TA - 53 in 100 people have 1 copy of the non-risk variant and 1 copy of the risk variant
AA - 24 in 100 people have 2 copies of the risk variant
This data is based on studies in African American populations.










Gene: FTO Chromosome: 16q12.2
 
Genetic vs. Non-Genetic Risk Factors
Obesity is caused by eating more calories than are used in physical activity. The risk of becoming obese is influenced by both genetic factors and non-genetic (or environmental) risk factors.

It is estimated that non-genetic factors (like diet and exercise) account for about 14% of the risk of becoming obese.

It is estimated that 86% of the risk of becoming obese is based on genetic risk factors. This estimate accounts for both known and unknown gene variants.

There are many different genetic and non-genetic risk factors that contribute to the risk of becoming obese. We are only able to tell you about 1 genetic and 3 non-genetic risk factors at this time.
 
Obesity is more common among females than males and the risk of becoming obese increases with age.

You reported you are an African American woman, between 20 and 39 years old; 50.3% of African American women in your age group are obese.

Your age, race and gender contribute to your risk of becoming obese.
 
Obesity
  • This result alone does NOT mean that you will absolutely become obese.
  • This result does NOT mean that you will not become obese in the future.
  • This result ONLY assesses your risk for developing obesity due to the factors presented in this report and does not mean that other genetic variants or risk factors for obesity are present or absent.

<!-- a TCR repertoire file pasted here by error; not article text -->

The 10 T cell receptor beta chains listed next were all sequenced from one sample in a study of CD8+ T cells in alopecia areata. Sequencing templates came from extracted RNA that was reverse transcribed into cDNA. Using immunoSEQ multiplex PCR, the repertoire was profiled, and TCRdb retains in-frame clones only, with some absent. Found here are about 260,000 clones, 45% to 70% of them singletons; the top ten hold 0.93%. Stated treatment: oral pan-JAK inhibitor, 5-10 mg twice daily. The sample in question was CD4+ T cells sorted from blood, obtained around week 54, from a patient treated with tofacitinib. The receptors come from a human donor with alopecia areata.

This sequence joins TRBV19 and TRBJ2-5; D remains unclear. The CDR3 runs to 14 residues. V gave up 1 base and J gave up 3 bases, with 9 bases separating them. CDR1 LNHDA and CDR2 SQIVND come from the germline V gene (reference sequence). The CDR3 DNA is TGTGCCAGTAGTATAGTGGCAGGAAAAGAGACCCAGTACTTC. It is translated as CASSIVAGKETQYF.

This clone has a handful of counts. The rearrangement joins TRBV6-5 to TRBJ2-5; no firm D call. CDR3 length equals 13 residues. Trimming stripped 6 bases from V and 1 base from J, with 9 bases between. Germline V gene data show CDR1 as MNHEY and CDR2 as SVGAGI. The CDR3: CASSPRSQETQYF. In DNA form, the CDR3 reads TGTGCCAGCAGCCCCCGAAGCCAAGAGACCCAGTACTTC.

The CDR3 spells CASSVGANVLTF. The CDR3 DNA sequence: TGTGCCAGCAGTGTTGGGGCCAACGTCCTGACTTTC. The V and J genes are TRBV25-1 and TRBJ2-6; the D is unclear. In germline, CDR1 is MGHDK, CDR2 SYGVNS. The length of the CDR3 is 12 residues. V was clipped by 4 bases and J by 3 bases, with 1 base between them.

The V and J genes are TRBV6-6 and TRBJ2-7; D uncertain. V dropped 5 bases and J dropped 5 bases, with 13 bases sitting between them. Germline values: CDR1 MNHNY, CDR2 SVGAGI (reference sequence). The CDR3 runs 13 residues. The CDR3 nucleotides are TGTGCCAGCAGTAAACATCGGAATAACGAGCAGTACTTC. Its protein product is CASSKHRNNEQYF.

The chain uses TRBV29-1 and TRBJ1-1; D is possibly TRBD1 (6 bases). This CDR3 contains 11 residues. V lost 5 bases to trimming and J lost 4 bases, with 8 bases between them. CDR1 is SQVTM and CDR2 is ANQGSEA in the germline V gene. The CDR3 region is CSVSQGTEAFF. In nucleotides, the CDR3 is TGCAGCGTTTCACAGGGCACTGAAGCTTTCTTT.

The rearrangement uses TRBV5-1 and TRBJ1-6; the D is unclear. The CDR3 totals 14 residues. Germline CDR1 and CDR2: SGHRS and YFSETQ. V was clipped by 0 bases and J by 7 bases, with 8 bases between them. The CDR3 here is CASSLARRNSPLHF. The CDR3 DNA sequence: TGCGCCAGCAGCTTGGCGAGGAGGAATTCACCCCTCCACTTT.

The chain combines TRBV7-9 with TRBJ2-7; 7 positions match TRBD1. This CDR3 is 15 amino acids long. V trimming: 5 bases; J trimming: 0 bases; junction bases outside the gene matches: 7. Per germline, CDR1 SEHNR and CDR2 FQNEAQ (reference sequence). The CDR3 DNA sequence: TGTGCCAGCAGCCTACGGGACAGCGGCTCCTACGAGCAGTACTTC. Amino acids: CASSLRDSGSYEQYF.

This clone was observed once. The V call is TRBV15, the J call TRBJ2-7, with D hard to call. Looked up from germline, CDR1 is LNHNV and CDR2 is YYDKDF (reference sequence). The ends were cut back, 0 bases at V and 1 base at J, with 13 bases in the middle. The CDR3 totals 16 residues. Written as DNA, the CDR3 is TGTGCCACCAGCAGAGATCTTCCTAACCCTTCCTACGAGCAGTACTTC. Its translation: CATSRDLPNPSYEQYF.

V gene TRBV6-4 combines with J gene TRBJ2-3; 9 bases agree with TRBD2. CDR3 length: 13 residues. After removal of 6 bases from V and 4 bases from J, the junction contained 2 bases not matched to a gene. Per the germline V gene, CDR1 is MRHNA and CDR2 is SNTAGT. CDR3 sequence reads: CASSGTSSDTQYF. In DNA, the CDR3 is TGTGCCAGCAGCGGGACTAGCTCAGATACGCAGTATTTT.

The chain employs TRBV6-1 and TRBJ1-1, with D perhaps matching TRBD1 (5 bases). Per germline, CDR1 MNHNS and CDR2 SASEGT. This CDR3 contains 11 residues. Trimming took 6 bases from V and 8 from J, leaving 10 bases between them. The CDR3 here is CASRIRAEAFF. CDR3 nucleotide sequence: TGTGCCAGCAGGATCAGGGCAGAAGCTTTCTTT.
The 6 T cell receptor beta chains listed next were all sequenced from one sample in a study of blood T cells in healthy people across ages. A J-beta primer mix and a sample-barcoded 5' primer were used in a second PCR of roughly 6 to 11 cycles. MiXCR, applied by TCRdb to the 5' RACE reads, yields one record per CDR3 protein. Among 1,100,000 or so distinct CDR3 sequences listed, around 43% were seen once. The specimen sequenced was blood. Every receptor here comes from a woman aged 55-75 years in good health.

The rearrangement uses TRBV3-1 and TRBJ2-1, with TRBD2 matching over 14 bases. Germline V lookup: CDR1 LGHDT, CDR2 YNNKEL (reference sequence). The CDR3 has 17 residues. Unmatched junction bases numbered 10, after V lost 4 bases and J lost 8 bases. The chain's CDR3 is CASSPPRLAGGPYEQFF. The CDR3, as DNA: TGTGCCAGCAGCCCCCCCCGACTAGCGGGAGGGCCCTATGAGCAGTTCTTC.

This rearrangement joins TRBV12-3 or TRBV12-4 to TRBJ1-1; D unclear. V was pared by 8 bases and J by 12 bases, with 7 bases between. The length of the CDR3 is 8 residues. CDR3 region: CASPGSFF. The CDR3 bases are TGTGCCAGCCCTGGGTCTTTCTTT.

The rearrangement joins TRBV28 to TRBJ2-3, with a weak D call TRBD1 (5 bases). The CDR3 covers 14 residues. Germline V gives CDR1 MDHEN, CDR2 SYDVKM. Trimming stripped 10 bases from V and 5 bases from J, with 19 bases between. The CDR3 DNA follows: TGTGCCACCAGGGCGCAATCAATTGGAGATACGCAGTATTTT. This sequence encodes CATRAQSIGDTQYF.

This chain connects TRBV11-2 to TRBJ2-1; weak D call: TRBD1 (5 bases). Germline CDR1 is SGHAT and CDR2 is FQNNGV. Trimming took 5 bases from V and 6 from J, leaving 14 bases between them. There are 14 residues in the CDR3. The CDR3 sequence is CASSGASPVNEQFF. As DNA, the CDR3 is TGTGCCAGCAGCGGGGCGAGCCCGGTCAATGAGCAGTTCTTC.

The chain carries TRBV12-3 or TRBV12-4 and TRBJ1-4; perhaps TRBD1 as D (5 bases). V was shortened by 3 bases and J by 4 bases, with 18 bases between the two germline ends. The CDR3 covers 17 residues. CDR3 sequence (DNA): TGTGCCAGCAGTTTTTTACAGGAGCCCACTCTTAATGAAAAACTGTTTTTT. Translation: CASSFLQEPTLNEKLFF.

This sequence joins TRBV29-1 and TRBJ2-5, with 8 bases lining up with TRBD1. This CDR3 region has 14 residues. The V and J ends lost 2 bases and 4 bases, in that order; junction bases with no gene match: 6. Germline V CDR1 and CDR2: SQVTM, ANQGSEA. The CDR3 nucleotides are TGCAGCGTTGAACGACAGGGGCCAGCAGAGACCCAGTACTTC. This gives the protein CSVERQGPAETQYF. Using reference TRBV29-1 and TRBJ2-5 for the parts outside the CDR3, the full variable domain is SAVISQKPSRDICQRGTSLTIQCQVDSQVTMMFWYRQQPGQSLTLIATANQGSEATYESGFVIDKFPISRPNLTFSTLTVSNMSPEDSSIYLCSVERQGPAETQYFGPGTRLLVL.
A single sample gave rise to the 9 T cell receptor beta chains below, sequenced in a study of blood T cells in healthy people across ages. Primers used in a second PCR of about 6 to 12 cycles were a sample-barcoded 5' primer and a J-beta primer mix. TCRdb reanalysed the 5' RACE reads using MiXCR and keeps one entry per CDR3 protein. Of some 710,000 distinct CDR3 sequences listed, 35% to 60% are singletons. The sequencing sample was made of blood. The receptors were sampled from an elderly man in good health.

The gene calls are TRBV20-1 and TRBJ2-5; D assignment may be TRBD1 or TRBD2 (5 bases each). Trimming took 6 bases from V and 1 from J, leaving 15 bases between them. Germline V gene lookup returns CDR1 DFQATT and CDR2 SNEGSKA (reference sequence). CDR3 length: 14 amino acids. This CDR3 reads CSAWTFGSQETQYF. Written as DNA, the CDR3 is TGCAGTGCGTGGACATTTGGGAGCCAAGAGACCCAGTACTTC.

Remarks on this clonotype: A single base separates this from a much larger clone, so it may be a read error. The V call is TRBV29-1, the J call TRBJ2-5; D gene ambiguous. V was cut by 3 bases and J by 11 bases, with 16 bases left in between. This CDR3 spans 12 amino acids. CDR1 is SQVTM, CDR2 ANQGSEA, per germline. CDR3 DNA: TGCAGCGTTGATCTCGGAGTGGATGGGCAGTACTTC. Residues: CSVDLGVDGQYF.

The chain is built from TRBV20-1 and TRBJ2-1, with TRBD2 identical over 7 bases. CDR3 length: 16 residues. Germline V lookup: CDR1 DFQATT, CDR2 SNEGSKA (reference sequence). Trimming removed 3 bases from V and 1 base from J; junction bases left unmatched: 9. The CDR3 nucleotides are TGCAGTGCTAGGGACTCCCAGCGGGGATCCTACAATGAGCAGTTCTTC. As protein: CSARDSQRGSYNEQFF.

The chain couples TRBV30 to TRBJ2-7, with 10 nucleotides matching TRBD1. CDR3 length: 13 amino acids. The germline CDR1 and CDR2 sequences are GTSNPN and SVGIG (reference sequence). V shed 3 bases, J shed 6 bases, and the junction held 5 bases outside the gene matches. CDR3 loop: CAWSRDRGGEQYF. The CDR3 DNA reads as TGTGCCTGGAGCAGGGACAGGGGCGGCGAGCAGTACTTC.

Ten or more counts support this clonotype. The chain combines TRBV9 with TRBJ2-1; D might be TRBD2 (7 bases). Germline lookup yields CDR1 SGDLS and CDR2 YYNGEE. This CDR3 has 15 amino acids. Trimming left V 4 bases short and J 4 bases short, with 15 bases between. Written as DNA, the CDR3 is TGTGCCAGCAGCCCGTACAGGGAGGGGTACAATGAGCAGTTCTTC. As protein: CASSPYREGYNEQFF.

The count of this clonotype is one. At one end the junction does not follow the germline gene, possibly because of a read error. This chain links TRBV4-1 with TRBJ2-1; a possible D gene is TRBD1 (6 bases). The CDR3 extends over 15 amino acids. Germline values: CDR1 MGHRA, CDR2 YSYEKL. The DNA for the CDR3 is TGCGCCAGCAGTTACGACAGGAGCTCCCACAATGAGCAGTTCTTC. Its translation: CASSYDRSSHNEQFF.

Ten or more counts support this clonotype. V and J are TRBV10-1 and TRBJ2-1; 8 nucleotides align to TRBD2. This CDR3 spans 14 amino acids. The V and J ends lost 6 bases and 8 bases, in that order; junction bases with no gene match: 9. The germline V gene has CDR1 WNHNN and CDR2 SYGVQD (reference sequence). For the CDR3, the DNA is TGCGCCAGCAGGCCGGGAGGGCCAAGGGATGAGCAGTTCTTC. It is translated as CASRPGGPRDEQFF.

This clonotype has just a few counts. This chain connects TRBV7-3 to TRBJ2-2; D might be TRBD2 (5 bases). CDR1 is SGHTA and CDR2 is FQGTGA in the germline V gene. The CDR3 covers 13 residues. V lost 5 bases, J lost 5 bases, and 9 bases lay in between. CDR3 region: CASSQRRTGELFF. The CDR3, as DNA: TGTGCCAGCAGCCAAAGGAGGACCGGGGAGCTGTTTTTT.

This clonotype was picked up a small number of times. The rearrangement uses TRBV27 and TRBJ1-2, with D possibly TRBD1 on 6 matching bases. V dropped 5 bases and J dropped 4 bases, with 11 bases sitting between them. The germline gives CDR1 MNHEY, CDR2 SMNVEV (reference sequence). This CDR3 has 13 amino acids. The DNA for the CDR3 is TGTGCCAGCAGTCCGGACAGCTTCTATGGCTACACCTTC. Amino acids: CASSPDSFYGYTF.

• Personal risk factors, such as age, family history or lifestyle, may have a greater impact on your risk to become obese than any individual genetic variant.
  • Risk estimates are based on current available literature.
  • Although rare, it is possible that you may receive an incorrect result; 100% accuracy of reported results cannot be guaranteed.
  • Occasionally there may be a specific variant on a gene chip that is not able to be read or interpreted. In this case you will not receive a result for that variant. It is expected that you will receive results for about 95% of variants approved by the ICOB.
  • Relative risks used to estimate risk of disease for CPMC participants are based on groups of people with the same risk or protective factor as the individual CPMC participant. In some cases, the relative risk is estimated based upon an odds ratio and known or assumed disease prevalence.
  • Separate risk estimates for each risk or protective factor have been given. Risk or protective factors may be related to each other and risk estimates cannot be combined.
  • Risk information for non-genetic factors is based on information you provided in your medical, family, lifestyle questionnaire. If you did not provide answers or if you answered “do not know”, risk estimates for some factors may not be available.